Talks between Rhodesia's white minority government and black nationalists on the future of the country broke down in Salisbury on Friday (19 March).
GV Ian Smith arrive at Government house
SV PAN FROM security guard to Joshua Nkomo and group talking in garden.
CU Security guards.
LV Nkomo and party return to Government House for further talks.
SV African dancers on lawns of Govt. House.
SV PAN FROM dancers to Nkomo joining in
SV PAN over women singing
CU Nkomo making statement
SOF STARTS: "As the South African..
SOF ENDS:... majority rule now".
"As the South African Prime Minister has put it, what will happen now is too ghastly to contemplate. But I want it to be very clear that these consequences are not of our own choosing and not of our own making. We did everything we could to find a solution. The responsibility for what now faces our country lies squarely and exclusively on the shoulders of Ian Smith and his colleagues. We made every possible effort to alley white fears. Notwithstanding that we believe that they have little or no basis. We offered every possible protection for individual rights and in addition to meet this expressed fear, protection for minorities. But at the end of it all the talks broke down on the single and fundamental issue of majority rule now".
IAN SMITH ARRIVING AT GOVERNMENT HOUSE: SECURITY GUARD AND JOSHUA NKOMO AND GROUP TALKING IN GARDEN: NKOMO AND PARTY RETURNING TO GOVERNMENT HOUSE: AFRICAN DANCERS: DANCERS AND NKOMO JOINING IN: WOMEN SINGING: NKOMO SPEAKING.
This film is serviced with a statement by Mr Joshua Nkomo. A transcript follows.
Script is copyright Reuters Limited. All rights reserved
Background: Talks between Rhodesia's white minority government and black nationalists on the future of the country broke down in Salisbury on Friday (19 March).
Nationalist leader, Joshua Nkomo, said Prime Minister Ian Smith refused to accept immediate rule by the six million blacks, who outnumber the whites by 20 to one.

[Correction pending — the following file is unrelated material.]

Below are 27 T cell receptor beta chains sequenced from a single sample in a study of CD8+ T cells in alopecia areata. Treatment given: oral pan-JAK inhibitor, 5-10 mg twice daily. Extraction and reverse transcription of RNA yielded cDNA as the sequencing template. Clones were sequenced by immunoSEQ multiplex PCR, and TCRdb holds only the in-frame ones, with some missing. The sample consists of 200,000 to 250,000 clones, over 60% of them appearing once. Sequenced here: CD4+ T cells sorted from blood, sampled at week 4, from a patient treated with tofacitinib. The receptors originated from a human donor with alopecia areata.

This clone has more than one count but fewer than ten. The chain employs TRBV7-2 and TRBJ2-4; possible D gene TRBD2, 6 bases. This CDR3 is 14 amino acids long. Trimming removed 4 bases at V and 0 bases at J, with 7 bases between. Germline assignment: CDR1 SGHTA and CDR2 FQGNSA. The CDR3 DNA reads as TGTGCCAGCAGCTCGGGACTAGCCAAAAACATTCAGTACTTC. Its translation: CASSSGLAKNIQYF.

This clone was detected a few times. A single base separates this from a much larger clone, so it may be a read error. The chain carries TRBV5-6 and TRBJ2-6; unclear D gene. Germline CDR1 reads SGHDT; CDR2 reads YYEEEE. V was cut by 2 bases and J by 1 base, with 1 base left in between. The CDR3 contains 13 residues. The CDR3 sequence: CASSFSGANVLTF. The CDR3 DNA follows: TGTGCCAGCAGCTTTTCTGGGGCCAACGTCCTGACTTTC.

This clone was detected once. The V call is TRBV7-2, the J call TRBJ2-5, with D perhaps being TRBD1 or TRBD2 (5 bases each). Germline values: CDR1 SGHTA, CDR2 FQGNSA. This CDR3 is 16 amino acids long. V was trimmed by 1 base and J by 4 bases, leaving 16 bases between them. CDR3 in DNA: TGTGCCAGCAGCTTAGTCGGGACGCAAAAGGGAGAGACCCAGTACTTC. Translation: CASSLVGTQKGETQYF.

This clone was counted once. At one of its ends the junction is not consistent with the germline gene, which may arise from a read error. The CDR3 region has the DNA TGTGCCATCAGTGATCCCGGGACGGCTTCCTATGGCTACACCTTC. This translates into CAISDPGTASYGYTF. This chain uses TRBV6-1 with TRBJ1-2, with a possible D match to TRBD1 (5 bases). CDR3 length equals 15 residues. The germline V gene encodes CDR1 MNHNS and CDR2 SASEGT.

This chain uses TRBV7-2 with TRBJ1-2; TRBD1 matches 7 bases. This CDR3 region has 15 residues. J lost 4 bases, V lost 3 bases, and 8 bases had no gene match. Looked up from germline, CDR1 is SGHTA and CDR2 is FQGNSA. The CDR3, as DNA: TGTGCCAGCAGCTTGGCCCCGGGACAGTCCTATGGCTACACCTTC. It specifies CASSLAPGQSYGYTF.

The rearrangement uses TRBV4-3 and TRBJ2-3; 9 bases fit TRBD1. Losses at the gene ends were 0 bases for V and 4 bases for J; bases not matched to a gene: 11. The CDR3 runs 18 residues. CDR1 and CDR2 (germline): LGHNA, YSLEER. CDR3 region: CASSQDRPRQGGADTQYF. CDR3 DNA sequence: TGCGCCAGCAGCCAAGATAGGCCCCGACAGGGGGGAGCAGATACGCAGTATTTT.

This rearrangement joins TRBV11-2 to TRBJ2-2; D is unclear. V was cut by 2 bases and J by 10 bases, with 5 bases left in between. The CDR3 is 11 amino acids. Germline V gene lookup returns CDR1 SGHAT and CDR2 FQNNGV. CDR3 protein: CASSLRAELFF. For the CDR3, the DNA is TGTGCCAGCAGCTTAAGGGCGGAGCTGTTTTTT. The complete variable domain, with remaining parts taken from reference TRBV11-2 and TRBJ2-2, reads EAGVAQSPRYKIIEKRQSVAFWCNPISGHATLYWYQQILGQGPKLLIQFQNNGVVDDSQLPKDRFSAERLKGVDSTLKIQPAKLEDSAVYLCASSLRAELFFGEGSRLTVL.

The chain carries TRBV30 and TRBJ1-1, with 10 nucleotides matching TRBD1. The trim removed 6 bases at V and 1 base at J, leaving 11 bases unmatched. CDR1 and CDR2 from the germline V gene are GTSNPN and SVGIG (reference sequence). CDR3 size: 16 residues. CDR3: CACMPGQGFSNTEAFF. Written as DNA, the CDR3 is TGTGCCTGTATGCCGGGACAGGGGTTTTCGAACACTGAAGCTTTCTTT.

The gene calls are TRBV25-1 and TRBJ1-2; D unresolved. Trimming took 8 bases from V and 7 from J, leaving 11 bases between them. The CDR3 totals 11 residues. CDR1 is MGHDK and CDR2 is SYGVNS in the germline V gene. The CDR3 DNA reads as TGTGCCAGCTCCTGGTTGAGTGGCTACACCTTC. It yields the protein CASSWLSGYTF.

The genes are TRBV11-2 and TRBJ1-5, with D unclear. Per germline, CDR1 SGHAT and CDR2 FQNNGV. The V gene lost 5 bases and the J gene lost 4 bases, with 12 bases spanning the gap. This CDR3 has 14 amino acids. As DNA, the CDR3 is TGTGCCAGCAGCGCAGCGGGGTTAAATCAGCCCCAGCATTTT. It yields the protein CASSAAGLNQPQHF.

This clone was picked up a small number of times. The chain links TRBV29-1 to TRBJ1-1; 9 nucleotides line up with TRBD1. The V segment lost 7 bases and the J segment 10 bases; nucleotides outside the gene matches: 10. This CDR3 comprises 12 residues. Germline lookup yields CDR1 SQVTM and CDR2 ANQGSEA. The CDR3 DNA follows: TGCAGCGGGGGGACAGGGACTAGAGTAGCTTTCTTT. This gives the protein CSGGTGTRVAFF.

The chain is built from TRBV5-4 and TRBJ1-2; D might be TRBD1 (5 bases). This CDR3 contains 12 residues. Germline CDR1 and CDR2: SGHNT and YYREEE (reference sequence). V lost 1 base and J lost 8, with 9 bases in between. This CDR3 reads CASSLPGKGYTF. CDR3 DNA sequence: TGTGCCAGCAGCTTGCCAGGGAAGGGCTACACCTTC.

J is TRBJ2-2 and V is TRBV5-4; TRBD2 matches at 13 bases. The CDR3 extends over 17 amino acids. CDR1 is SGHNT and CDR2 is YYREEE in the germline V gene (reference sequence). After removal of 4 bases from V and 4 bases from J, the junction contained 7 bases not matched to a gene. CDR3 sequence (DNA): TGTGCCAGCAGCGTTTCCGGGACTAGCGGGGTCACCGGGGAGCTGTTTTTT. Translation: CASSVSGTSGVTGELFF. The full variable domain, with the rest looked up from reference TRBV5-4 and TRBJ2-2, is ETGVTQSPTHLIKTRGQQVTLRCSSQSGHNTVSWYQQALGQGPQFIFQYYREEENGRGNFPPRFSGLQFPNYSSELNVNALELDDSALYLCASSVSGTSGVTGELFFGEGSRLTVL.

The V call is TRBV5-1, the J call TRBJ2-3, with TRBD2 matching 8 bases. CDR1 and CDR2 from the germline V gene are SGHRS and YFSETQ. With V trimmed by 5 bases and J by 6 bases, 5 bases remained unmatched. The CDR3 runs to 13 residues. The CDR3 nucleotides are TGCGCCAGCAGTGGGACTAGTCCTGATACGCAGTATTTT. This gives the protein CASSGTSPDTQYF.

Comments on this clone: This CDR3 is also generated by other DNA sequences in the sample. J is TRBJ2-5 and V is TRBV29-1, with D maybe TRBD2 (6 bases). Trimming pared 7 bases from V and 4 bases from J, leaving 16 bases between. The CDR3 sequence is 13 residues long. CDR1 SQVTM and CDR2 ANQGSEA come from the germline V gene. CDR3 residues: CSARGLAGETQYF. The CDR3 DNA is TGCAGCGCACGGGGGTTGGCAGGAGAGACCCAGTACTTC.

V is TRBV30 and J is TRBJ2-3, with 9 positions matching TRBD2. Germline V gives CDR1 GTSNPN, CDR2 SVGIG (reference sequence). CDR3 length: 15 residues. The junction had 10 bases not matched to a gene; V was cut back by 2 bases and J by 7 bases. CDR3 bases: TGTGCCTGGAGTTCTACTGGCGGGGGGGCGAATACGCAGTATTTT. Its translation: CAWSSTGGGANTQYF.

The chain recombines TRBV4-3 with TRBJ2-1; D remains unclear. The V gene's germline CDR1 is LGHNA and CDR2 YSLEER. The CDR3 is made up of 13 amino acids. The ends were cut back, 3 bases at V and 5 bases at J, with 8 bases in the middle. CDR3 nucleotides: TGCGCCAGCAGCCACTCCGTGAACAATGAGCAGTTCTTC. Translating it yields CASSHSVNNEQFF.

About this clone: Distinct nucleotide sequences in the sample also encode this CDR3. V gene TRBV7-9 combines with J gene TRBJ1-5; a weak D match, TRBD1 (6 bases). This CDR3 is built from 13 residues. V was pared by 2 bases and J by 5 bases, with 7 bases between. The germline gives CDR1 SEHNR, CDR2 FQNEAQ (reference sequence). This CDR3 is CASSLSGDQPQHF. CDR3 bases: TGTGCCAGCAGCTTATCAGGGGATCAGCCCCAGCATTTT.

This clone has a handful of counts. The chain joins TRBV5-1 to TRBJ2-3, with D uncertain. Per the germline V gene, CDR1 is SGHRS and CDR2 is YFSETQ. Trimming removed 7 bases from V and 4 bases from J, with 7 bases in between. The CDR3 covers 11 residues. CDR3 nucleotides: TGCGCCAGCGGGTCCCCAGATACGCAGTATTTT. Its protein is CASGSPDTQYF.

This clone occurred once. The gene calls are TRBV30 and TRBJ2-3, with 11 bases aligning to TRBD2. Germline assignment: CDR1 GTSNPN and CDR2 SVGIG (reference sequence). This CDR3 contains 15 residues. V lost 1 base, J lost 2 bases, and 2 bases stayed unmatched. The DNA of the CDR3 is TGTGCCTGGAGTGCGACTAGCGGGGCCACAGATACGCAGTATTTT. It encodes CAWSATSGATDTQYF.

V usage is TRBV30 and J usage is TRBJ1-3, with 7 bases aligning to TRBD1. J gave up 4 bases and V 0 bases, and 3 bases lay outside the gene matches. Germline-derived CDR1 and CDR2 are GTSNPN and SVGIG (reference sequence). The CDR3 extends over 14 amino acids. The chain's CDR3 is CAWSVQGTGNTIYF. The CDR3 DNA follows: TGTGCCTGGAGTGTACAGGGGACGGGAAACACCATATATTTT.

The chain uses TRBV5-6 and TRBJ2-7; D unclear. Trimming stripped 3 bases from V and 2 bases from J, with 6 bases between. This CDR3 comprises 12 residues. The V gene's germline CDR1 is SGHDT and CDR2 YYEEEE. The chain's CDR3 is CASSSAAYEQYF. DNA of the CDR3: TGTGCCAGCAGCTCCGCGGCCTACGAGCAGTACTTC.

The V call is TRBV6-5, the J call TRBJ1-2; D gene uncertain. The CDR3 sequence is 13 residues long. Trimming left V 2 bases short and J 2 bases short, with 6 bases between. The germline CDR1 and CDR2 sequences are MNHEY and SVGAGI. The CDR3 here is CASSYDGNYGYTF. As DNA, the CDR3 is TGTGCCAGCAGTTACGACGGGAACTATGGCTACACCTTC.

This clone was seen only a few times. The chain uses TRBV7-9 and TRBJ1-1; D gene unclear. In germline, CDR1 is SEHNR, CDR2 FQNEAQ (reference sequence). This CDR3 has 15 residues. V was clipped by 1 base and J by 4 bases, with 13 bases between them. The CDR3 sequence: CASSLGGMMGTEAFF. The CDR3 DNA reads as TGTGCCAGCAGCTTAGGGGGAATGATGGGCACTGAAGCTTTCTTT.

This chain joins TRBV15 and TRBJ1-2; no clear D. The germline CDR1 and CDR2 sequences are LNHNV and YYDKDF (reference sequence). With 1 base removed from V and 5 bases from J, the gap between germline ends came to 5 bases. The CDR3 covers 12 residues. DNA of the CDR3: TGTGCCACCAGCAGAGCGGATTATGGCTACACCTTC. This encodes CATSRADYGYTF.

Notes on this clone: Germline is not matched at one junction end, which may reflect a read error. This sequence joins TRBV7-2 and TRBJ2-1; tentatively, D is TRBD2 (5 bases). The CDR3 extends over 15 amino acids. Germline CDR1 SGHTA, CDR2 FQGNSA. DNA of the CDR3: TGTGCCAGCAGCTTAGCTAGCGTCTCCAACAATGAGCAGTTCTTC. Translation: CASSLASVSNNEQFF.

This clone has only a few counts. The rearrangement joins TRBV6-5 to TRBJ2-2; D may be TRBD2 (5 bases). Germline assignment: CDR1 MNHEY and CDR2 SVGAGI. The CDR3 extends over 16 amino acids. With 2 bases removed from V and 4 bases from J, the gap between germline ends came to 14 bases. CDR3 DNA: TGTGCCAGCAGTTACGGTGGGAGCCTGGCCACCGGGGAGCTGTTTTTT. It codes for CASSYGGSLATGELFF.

"We are trying to remove the causes of war" he said. "These people have refused to remove the causes of war. It is obvious - they have said they are prepared for war. They have done it, not us".
Mr. Smith, whose government has come under increasing pressure to settle with the nationalists since the end of Portuguese colonial rule in Angola and neighbouring Mozambique, said the nationalists had rejected far-reaching proposals for power-sharing.
And he said that the British Government should now "actively participate" in resolving the constitutional issue in Rhodesia, which unilaterally declared its independence from Britain in 1965.
A British Foreign Office spokesman said in London on Friday - "Our position is that there is no question of the British government becoming involved in he talks until it is clear that Mr. Smith accepts that there must be an early transition to majority rule".
SYNOPSIS: In Rhodesia Prime Minister Ian Smith was at Government House in Salisbury on Friday for constitutional talks with black nationalists on the country's future. The nationalist representatives were lead by Mr. Joshua Nkomo, who heads the internal wing of the African National Council. Later that day it was announced that the talks had been broken off.
A statement issued in Salisbury after the 13th meeting between black and white negotiators sine December, said that the participants had reached an impasse and were breaking off the talks. Afterwards Mr. Nkomo joined in some light relief from the business of politics but the fact remains that the outlook is bleak for Rhodesia now. Mr. Smith said the nationalists had rejected proposals for power-sharing, but Mr. Nkomo said that the white minority had refused to remove the causes of war.
Mr. Nkomo explained his view of the future for Rhodesia to newsmen after the talks.